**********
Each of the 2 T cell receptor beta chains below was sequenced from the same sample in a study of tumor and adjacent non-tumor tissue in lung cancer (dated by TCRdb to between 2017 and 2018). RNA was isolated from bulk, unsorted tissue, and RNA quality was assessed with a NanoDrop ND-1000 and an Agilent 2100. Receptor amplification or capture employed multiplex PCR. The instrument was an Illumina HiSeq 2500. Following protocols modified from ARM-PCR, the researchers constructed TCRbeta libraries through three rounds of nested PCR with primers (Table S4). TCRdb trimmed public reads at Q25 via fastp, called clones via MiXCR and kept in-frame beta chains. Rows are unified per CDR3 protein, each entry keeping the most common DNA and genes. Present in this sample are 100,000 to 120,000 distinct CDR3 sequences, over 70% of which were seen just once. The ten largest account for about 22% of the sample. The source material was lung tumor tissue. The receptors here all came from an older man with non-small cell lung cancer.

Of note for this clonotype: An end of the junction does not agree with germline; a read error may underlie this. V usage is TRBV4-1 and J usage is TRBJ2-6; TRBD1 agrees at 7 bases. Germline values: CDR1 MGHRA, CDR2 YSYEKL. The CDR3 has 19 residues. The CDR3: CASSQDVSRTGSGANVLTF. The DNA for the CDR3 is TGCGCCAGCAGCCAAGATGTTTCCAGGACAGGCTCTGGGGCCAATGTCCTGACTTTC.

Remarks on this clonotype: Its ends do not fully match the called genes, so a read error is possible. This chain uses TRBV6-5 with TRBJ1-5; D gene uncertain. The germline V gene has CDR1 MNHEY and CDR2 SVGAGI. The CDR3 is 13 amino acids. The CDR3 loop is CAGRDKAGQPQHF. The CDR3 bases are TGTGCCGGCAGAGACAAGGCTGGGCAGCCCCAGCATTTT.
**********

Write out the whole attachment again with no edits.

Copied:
Each of the 2 T cell receptor beta chains below was sequenced from the same sample in a study of tumor and adjacent non-tumor tissue in lung cancer (dated by TCRdb to between 2017 and 2018). RNA was isolated from bulk, unsorted tissue, and RNA quality was assessed with a NanoDrop ND-1000 and an Agilent 2100. Receptor amplification or capture employed multiplex PCR. The instrument was an Illumina HiSeq 2500. Following protocols modified from ARM-PCR, the researchers constructed TCRbeta libraries through three rounds of nested PCR with primers (Table S4). TCRdb trimmed public reads at Q25 via fastp, called clones via MiXCR and kept in-frame beta chains. Rows are unified per CDR3 protein, each entry keeping the most common DNA and genes. Present in this sample are 100,000 to 120,000 distinct CDR3 sequences, over 70% of which were seen just once. The ten largest account for about 22% of the sample. The source material was lung tumor tissue. The receptors here all came from an older man with non-small cell lung cancer.

Of note for this clonotype: An end of the junction does not agree with germline; a read error may underlie this. V usage is TRBV4-1 and J usage is TRBJ2-6; TRBD1 agrees at 7 bases. Germline values: CDR1 MGHRA, CDR2 YSYEKL. The CDR3 has 19 residues. The CDR3: CASSQDVSRTGSGANVLTF. The DNA for the CDR3 is TGCGCCAGCAGCCAAGATGTTTCCAGGACAGGCTCTGGGGCCAATGTCCTGACTTTC.

Remarks on this clonotype: Its ends do not fully match the called genes, so a read error is possible. This chain uses TRBV6-5 with TRBJ1-5; D gene uncertain. The germline V gene has CDR1 MNHEY and CDR2 SVGAGI. The CDR3 is 13 amino acids. The CDR3 loop is CAGRDKAGQPQHF. The CDR3 bases are TGTGCCGGCAGAGACAAGGCTGGGCAGCCCCAGCATTTT.